nullShepard Fairey, the “artist” who designed the famous Obama poster that has since popped up in different forms all over the place, had admitted to lying in court about which of the AP’s copyrighted photos he used as the model for the “Hope” poster that became a symbol of the Obama campaign.

But Fairey and the Associated Press proved last year that they have a lot in common: Both went all out to get Barack Obama elected. It’s upon these common values that they must build.

Since a main tenet of Obamian political philosophy is mandatory voluntary service to the less fortunate, and a crucial element of this tenet is the ability to transfer wealth from the well-to-do (anybody with a job) over to the less fortunate (anybody who can’t get a job because the former group is hogging all the jobs) with or without their approval and without regard to whether or not it’s constitutional — wouldn’t it be more appropriate for the Associated Press to end their greedy “that’s copyrighted!” claim and just let Mr. Fairey use their image and reap benefits from it?

After all, Fairey most certainly could use the money and exposure, and the AP can no-doubt afford to help fulfull Obama’s vision of economic stimulus “spreading the wealth around.” And why beat on Shepard Fairey for this “theft,” AP? How dare you! Shepard Fairey is one of the best examples of Barack Obama-style “hope and change” that is practicing today, so leave him alone! Just consider Fairey’s use of your photo a “public option” for a struggling artist and all will be right with the world.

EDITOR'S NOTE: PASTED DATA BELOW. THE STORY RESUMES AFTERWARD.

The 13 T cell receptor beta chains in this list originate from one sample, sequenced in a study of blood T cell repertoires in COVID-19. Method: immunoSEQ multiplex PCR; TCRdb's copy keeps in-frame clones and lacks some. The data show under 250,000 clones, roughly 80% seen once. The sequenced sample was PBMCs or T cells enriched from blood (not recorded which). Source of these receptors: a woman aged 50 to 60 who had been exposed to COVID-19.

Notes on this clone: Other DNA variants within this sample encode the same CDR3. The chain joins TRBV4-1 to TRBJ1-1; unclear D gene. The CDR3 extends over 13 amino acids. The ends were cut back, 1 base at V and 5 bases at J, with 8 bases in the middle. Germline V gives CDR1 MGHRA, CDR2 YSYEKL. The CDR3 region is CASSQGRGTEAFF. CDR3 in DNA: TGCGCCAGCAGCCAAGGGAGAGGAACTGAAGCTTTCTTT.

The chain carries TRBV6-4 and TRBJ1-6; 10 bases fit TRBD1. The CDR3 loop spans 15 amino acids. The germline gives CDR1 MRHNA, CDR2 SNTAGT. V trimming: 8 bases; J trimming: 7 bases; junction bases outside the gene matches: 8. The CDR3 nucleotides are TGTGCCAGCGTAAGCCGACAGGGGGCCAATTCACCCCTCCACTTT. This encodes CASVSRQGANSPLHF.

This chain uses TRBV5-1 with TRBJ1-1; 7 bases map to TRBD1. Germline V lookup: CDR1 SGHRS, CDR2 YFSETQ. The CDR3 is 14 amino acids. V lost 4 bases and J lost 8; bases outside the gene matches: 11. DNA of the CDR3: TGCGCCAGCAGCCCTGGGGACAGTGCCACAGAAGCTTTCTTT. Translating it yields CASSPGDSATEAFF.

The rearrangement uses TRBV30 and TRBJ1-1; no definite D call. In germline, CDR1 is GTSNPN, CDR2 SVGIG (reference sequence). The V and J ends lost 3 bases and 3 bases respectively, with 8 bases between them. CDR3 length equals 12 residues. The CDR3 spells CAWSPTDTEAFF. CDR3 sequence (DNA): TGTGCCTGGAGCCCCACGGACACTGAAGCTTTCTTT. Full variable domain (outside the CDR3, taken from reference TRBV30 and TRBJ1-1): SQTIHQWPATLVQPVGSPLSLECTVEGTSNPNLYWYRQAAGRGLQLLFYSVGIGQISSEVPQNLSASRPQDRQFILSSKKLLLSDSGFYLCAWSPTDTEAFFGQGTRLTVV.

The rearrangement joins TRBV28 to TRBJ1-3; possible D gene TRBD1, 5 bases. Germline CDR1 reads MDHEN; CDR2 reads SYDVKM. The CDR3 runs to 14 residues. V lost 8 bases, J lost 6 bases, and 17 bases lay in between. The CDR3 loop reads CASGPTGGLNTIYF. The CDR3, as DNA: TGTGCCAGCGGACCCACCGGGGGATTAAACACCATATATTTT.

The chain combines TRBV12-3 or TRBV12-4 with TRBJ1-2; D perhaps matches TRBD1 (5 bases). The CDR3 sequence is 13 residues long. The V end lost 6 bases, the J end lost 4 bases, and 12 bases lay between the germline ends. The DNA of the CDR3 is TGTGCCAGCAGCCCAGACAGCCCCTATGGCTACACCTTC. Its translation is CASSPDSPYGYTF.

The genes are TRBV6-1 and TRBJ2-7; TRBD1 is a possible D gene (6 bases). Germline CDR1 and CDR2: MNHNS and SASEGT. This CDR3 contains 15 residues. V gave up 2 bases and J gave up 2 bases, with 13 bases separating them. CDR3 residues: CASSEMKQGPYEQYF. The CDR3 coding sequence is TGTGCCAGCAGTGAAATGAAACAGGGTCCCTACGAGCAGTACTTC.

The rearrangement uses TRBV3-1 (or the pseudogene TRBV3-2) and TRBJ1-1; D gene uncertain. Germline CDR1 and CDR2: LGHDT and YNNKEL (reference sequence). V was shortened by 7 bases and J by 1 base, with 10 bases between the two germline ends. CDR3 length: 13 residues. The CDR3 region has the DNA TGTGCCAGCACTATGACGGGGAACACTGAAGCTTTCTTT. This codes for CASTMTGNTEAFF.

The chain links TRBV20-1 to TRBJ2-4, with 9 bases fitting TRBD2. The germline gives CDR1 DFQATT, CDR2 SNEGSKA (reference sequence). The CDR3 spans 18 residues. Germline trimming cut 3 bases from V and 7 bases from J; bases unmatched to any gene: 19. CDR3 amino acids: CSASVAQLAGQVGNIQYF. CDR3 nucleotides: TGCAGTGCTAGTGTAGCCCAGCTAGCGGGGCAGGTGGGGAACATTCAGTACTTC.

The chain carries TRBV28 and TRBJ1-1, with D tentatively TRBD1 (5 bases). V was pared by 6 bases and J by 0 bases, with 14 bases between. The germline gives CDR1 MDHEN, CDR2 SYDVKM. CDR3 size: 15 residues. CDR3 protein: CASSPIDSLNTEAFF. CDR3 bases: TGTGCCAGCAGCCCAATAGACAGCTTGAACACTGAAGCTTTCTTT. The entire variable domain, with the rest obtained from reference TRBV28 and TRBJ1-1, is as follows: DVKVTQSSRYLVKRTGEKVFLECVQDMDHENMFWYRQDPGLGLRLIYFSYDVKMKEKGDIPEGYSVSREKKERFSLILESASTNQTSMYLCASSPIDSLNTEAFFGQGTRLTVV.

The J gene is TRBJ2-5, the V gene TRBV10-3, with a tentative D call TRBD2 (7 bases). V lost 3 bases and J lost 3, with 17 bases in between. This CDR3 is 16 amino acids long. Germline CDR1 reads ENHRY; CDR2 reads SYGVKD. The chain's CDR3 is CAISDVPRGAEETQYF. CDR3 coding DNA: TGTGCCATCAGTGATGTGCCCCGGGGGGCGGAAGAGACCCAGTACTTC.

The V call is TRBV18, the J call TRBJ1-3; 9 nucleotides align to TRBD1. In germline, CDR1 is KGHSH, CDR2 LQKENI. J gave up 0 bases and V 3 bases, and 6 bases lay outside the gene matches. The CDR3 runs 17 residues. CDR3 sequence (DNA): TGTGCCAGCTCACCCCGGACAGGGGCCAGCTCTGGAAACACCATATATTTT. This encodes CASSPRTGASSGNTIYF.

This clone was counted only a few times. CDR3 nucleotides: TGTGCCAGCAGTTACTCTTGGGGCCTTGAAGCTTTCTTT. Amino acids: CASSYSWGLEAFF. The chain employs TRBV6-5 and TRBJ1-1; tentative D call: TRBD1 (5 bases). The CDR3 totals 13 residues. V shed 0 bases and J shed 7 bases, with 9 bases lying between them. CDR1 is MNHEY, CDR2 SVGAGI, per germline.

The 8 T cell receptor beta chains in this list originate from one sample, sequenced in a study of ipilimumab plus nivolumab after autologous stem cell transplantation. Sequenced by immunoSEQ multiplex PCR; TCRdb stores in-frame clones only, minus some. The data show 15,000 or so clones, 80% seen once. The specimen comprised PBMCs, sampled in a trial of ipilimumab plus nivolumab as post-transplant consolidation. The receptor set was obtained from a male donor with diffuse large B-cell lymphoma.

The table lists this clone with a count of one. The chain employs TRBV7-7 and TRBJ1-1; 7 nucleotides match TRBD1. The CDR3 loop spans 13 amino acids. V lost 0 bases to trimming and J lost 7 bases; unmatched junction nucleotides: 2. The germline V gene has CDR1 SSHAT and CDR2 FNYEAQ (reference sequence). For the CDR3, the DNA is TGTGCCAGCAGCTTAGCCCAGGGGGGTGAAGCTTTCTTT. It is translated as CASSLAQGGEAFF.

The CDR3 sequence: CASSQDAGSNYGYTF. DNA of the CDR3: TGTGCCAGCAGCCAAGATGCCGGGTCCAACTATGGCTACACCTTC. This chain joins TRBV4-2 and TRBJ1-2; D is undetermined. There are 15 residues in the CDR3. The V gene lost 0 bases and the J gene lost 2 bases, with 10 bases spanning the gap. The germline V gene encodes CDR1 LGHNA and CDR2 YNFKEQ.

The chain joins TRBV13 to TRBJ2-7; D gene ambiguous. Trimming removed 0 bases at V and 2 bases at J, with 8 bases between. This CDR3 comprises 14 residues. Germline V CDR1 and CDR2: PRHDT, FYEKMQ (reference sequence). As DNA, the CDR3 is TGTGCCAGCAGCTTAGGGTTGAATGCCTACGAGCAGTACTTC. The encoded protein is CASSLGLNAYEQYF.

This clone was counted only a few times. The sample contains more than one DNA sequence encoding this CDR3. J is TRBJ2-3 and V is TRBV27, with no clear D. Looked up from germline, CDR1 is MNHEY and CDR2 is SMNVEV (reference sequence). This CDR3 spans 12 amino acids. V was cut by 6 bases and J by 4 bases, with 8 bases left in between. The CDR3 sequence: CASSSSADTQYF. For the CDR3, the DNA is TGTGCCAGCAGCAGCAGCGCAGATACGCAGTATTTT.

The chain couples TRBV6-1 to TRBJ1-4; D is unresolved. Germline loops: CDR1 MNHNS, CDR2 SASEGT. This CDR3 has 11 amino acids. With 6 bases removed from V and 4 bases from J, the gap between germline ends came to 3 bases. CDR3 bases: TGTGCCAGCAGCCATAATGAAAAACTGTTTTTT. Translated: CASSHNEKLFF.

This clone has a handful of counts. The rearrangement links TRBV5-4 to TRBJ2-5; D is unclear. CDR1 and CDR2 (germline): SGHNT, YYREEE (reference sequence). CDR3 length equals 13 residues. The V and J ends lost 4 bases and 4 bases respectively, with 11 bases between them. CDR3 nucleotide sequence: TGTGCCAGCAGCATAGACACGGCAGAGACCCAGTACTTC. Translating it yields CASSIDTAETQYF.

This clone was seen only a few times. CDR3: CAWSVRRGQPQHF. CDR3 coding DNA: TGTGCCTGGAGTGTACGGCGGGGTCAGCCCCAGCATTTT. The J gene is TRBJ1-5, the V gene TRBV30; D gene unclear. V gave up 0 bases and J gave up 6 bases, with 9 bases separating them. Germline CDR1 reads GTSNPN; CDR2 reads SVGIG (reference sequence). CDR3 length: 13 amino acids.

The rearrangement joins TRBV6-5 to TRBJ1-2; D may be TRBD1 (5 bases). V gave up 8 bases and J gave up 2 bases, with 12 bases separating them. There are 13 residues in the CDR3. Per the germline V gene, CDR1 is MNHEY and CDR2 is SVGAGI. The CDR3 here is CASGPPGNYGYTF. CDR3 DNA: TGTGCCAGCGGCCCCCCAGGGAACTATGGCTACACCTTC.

The Associated Press demonstrated a laughable level of pro-Obama bias during the campaign last year, which makes it easy for me to be of the opinion that their photographs should only be protected legally the day that I can also copyright and gain legal protection for my paycheck.

Frankly, I wish people would take it easy on the Hope artist. You try growing up with that last name and see how normal you turn out.

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